Nintendo Switch: Gimmicks Aren't All That Bad And Superior Hardware Isn't Necessary
Ever since the Big N dropped the "Nintendo Switch"-bomb earlier this morning, the internet has been buzzing. The sentiment is mixed with fans excited about the innovative console itself...
NINTENDO SWITCH... take ALL my money! 😵🙌🏻— Yousef Saleh Erakat (@fouseyTUBE) October 20, 2016
...it's third-party support...
...lots poked fun...
...while others weren't so optimistic:
Regarding the first point of that last comment, Nintendo is notorious for leading the innovation side of the console wars, and as much as one can call the motion controls of the Nintendo Wii a "gimmick", it's hard to justify it as a bad thing when you look at the sales figures.
Unfortunately for Nintendo, the same didn't hold true for the Nintendo Wii U. The Wii U's poorly chosen moniker caused lots of confusion with consumers due to the nearly identical name to the Nintendo Wii. Consumers were left asking themselves questions like, "Don't I already have this? Is it an upgrade? Why can't I just buy the new controller?" Furthermore, there was a limited selection of AAA titles from the launch window due to lack of third-party support, and first-party franchises arrived too little, too late to the party. The final nail in the coffin was the rapidly expanding tablet market, which undermined the Wii U's gamepad (it's core differentiating factor or gimmick), rendering it nearly obsolete.
However, moving on to the second part of the comment regarding the implied necessity to have hardware on par with the competitors, Nintendo has proven this point wrong on several occasions. The Wii wasn't as powerful as the Xbox 360 or PlayStation 3, but the "gimmick" of the Wii Remote that won the hearts of casual gamers around the world.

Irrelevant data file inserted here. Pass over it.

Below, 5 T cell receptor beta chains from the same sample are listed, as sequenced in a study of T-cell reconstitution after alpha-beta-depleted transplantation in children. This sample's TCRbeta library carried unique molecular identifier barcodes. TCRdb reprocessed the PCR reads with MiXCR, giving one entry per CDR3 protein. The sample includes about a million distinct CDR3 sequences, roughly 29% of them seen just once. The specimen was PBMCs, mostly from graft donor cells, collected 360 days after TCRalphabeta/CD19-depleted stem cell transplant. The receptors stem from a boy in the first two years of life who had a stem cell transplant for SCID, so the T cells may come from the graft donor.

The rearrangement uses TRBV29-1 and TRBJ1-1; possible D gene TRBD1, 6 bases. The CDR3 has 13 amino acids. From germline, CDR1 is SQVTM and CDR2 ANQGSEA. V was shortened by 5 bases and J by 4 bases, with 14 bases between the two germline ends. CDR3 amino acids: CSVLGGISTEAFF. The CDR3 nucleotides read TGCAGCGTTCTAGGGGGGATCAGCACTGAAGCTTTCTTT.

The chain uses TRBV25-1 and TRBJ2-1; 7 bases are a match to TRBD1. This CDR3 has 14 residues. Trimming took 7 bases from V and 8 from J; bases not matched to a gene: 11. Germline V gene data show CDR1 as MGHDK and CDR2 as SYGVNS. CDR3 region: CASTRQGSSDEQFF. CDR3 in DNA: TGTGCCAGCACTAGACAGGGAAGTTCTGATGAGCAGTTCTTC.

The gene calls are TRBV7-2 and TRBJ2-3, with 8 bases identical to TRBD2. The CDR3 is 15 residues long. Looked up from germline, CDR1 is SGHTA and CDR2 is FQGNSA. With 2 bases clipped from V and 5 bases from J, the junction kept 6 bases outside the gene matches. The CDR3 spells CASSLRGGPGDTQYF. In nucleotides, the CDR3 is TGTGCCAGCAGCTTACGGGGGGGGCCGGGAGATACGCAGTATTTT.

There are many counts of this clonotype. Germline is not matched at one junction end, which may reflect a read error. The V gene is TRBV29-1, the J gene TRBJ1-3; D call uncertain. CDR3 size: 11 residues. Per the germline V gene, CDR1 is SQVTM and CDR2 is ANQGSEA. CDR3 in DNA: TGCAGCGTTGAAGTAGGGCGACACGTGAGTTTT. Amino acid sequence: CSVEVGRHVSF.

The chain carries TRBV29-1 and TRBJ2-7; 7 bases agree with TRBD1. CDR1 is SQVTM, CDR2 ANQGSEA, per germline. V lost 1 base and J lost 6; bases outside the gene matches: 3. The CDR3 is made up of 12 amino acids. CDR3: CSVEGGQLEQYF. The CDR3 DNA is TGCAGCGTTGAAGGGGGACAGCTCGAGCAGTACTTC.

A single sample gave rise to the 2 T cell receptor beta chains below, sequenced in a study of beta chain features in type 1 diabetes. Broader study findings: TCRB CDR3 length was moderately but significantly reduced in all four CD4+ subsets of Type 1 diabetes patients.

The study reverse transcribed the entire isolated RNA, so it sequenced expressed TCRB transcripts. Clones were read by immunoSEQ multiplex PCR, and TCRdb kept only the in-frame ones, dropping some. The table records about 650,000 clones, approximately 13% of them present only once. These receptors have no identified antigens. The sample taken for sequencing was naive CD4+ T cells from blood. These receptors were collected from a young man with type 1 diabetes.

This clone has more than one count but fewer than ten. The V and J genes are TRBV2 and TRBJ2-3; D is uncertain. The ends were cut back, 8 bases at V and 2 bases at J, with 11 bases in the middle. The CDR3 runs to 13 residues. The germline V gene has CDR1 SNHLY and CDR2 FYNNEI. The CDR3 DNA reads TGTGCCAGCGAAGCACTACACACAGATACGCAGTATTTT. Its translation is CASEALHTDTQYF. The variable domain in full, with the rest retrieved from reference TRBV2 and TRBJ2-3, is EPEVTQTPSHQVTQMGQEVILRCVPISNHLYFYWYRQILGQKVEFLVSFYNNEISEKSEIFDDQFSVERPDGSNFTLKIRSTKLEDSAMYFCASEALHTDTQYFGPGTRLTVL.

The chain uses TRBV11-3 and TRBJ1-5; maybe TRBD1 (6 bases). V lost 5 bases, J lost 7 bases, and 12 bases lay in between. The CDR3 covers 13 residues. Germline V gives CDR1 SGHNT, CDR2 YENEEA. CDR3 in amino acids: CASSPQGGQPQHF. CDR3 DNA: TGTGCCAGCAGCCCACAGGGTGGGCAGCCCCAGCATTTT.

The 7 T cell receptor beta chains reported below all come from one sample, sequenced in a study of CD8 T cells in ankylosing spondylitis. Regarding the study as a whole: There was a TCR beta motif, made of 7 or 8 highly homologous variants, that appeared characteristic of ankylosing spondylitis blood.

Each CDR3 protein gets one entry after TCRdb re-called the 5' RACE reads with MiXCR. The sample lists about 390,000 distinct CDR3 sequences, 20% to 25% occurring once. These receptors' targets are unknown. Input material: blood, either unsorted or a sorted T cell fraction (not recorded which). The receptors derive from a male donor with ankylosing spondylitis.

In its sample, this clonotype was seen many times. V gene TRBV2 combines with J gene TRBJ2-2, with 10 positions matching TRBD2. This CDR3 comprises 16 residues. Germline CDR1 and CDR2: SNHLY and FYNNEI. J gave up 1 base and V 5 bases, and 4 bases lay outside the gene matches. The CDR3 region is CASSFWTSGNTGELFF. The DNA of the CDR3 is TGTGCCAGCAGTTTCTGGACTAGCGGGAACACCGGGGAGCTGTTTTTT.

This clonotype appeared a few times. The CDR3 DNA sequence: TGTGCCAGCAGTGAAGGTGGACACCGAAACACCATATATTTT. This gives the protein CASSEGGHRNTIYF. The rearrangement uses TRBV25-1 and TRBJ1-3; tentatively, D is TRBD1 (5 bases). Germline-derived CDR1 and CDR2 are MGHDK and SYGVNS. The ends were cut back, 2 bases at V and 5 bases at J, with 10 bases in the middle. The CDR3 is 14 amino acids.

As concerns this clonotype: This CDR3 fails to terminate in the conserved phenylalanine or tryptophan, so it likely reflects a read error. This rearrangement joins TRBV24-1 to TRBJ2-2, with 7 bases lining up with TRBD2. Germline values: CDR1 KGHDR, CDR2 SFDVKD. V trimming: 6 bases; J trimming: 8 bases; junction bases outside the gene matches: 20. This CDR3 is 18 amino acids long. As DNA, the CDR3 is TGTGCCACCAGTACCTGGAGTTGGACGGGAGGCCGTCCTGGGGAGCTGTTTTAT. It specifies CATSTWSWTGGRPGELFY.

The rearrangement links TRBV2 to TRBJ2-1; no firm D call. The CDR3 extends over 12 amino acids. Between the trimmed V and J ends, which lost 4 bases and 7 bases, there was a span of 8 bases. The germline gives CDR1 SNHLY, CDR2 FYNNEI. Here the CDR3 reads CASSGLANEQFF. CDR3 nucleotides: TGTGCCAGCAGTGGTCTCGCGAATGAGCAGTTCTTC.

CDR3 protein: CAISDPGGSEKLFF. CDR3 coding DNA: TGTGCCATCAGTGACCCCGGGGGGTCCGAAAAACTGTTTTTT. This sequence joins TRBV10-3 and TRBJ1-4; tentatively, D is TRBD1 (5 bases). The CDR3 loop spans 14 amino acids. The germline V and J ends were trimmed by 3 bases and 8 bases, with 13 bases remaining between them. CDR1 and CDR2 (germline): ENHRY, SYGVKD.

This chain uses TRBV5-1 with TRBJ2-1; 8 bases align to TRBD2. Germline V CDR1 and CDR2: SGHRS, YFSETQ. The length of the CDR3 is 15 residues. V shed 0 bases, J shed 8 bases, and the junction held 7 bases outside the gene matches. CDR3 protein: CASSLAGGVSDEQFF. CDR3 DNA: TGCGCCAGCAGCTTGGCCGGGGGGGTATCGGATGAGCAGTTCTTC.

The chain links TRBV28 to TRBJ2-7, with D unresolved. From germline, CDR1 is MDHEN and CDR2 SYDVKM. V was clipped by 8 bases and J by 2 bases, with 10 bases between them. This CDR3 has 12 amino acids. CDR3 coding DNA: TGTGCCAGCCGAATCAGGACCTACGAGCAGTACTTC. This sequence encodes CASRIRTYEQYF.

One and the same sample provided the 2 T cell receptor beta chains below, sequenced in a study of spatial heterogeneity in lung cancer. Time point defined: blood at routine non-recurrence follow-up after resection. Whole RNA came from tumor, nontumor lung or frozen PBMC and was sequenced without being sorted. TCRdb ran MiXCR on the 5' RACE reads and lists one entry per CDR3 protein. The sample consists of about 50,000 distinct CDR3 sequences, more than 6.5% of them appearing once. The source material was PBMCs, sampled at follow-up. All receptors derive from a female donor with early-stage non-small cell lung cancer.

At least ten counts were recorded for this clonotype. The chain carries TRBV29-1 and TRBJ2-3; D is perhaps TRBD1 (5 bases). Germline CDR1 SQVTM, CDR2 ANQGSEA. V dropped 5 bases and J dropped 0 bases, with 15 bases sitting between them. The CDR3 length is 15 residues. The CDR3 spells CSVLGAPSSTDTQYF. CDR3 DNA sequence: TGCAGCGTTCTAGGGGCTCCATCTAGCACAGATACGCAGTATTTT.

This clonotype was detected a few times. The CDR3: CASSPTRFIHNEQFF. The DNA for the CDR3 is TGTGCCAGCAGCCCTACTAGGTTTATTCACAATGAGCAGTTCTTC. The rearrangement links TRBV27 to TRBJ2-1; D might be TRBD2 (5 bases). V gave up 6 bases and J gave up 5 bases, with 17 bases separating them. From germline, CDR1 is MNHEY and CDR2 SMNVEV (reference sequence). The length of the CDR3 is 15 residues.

Nintendo actually has a great track record with taking on over-powered hardware competitors, especially in regards to handheld devices. Both the Sega Game Gear and PlayStation Portable boasted better hardware than Nintendo's GameBoy and Nintendo DS respectively, yet the numbers show that there's no comparison:
This point is substantiated further if you add the other competitors that have tried and failed to dominate the handheld market:
Now you can say that the comment was exclusively comparing home consoles, but that's the beauty of Nintendo's latest gimmick. It's has the potential to be the best of both worlds, creating a universal platform for developers to create games that gamers can enjoy at home and on-the-go. Microsoft made a similar move to a universal platform when Windows 10 launched last year allowing developers to code and have their programs/apps scale across any Windows 10 device (PC, Xbox, Phone, HoloLens). It did seem silly that in the past, you had to buy both mobile and PC versions of apps/games, similar to how gamers would have to buy DLC characters or stages for both versions of Super Smash Bros for 3DS and Wii U.
One thing that's for sure is that the Nintendo Switch has a gimmick I believe in, with enough hardware horsepower and configurations to keep me happy. Do you agree or disagree? Let me know in the comments below.